Aaron Garth is the Executive Director of Ultimate Youth Worker. Aaron has worked as a youth worker in a number of settings including local church, street drug and alcohol outreach, family services, residential care, local government and youth homelessness since 2003. Aaron is a regular speaker at camps, retreats, & youth work training events and is a dedicated to seeing a more professional youth sector in Australia. Aaron is a graduate of RMIT University and an alumnus of their youth work program. He lives in Melbourne with his wife Jennifer & their daughters Hope, Zoe, Esther, Niamh and son Ezra.

More Posts - Website

Follow Me:
TwitterFacebookLinkedInPinterestYouTube

Anxiety

Knowing mental health: Anxiety

Anxiety

Don’t empty today of its strength

We kick off mental health week with the most prevalent of disorders, Anxiety. Anxiety robs people of their ability to cope with the turmoil of everyday situations. It robs them of the ability to reach their potential. Most of all it robs them of life. When we speak of anxiety as a brain disorder we are not speaking of the everyday anxieties we feel when we have to do something like driving in heavy traffic or speaking in front of a group. We are speaking of the crippling anxieties that some of us feel that stop us from living life to the full.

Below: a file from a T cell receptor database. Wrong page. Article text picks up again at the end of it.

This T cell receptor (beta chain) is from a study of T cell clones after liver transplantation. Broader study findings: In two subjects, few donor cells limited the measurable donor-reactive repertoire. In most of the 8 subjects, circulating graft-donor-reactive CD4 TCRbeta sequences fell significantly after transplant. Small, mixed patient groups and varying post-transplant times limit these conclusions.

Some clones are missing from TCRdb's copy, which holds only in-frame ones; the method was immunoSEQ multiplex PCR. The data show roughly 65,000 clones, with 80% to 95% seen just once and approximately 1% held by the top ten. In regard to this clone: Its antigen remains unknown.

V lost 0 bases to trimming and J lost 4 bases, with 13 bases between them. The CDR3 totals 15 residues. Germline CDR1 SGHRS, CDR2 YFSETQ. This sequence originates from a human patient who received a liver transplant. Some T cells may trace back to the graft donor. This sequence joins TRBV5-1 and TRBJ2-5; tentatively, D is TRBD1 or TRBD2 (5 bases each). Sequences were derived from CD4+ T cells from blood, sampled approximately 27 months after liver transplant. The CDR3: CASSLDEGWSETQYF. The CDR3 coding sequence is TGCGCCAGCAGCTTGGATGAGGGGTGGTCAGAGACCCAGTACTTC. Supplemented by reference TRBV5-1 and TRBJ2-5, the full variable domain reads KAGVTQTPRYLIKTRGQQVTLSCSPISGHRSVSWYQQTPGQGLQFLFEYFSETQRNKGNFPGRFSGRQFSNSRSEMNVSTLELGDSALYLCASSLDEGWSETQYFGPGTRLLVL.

When our thinking becomes so disordered by anxiety we cannot do even the most basic tasks. We cannot get out of bed, leave the house or even hold a conversation. Our ability to think clearly and rationally is basically gone. Your limbic system takes control and your primal fight or flight instincts kick in. your frontal lobe, the part of the brain that orders rational thought, has been overridden. All the fears and failures you can imagine are now in control of your thought and actions. You are now in a state of complete primal anxiety.

Add to all of this the fact that adolescence is already a time of storm and stress and we have a setting that is ready to ignite.  Our young people are already experiencing changes in their brains which they are struggling to deal with and on top of that anxiety is nipping at their heals. Any strength that they had to face the daily challenges of being an adolescent is torn away to deal with their anxieties. Grades, relationships, groups, fears, all of these and more conspire against our young people. They set them up for worry and dread.

As youth workers we often provide a first point of contact for young people to address their anxieties. By developing a trusting relationship where young people can confide in us their fears we can support them to begin a journey of recovery. Understanding the triggers, diagnosis and treatment options available to our young people assists us to guide them through the maze of service provision to find the right support options for them. It gives them back the strength they need to beat their anxiety.